As the coronavirus pandemic began to take hold of the world, much of the conversation understandably focused on federal and state responses. For most people, the role of health information technology remained hidden behind staggering infection rates and death tolls. But interoperability, it turns out, proved to be critical in coordinating the public health response.

The presenters of InterSystems’ Healthy Data Podcast, Jack Murtha and Tom Castles, spoke to Jay Nakashima, executive director of the eHealth Exchange, to learn how interoperability and health IT efforts are bolstering the response to the coronavirus pandemic.

As the coronavirus pandemic began to take hold of the world, much of the conversation understandably focused on federal and state responses. For most people, the role of health information technology remained hidden behind staggering infection rates and death tolls. But interoperability, it turns out, proved to be critical in coordinating the public health response.

Nakashima describes how his organisation retooled its focus to respond to the coronavirus pandemic, in the following ways:

  • The health information network connected healthcare provider organisations to public health agencies in a seamless manner that supported a stronger response than would have otherwise been obtainable.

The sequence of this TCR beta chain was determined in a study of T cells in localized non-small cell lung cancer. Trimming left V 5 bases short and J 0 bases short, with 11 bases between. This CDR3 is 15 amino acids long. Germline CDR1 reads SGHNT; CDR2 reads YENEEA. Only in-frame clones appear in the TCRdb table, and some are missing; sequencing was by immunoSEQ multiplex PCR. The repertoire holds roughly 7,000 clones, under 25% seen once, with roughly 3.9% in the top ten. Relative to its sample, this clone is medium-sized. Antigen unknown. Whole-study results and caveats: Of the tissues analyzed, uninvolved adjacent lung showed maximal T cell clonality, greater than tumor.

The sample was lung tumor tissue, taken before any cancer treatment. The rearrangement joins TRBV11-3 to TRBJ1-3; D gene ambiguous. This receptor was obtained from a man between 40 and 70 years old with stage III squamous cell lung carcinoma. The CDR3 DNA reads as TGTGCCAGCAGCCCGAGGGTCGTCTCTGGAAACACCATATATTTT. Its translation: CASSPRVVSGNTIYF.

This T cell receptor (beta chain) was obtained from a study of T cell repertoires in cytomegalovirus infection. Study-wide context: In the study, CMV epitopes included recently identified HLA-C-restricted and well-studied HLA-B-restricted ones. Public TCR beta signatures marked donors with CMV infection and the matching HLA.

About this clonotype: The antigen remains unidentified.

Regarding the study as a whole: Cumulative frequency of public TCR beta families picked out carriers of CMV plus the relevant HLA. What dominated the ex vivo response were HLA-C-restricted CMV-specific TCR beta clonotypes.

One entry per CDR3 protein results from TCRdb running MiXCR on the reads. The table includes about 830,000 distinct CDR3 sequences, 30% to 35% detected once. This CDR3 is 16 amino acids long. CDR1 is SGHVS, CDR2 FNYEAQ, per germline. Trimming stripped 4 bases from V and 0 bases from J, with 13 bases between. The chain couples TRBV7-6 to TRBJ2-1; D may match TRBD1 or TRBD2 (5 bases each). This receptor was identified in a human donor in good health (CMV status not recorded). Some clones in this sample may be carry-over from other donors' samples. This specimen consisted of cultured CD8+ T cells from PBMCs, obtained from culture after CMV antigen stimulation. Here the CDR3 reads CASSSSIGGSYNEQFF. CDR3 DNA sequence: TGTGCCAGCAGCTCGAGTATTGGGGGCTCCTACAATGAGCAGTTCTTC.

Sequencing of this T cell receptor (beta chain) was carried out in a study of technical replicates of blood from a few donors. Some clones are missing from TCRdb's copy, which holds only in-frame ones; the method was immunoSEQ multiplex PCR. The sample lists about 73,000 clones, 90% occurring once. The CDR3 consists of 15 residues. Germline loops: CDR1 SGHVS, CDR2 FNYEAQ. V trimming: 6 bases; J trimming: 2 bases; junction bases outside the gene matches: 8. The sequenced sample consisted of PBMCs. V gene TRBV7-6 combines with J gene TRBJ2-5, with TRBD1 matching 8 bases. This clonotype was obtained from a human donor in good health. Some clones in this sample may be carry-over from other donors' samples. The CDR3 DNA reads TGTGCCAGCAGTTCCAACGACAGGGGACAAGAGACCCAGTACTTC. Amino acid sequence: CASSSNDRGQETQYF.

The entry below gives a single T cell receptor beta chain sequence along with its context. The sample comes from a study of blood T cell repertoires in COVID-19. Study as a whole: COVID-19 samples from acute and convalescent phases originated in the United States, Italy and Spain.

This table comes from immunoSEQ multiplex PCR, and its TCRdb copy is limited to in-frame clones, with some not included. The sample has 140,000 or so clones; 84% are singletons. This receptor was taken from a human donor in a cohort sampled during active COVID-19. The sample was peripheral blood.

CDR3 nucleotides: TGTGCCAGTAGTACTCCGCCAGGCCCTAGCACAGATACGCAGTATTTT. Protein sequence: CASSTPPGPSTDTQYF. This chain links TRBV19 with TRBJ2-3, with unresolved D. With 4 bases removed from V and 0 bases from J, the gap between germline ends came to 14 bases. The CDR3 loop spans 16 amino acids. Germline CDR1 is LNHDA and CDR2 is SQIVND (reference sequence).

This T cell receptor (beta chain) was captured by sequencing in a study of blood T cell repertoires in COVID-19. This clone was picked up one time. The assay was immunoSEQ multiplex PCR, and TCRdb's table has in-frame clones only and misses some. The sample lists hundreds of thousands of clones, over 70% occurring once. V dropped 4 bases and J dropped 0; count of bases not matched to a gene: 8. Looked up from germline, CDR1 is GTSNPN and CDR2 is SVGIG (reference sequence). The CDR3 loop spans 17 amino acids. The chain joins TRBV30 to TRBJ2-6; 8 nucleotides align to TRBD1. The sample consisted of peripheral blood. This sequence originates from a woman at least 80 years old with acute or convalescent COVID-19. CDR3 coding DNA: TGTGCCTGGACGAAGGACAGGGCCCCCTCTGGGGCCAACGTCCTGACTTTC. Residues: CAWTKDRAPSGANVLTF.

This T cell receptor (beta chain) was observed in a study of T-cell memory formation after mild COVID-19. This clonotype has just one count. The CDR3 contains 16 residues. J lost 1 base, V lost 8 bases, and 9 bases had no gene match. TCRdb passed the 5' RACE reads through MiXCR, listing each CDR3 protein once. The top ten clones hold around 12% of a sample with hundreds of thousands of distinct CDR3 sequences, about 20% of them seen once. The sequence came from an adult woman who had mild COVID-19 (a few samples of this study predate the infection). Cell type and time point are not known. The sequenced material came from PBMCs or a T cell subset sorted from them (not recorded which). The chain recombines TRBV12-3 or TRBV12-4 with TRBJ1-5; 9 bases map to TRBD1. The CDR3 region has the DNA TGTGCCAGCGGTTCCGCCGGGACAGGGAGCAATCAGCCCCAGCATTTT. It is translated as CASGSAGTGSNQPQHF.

• The eHealth Exchange launched initiatives that enabled healthcare organisations, physicians, and patients to regain some sense of agency at a time when almost everything seemed out of their control.
  • Interoperability emerged as important in a time of pandemic as it is in times of peace.

Nakashima also discusses electronic case reporting, advance care plans and directives, and a new take on the Patient Unified Lookup System for Emergencies, better known as PULSE.

Of course, the United States and other nations still have work to do to achieve seamless, comprehensive interoperability. Nakashima also weighs in on how healthcare and technology leaders can advance the cause and why they must, even after COVID-19 enters the history books.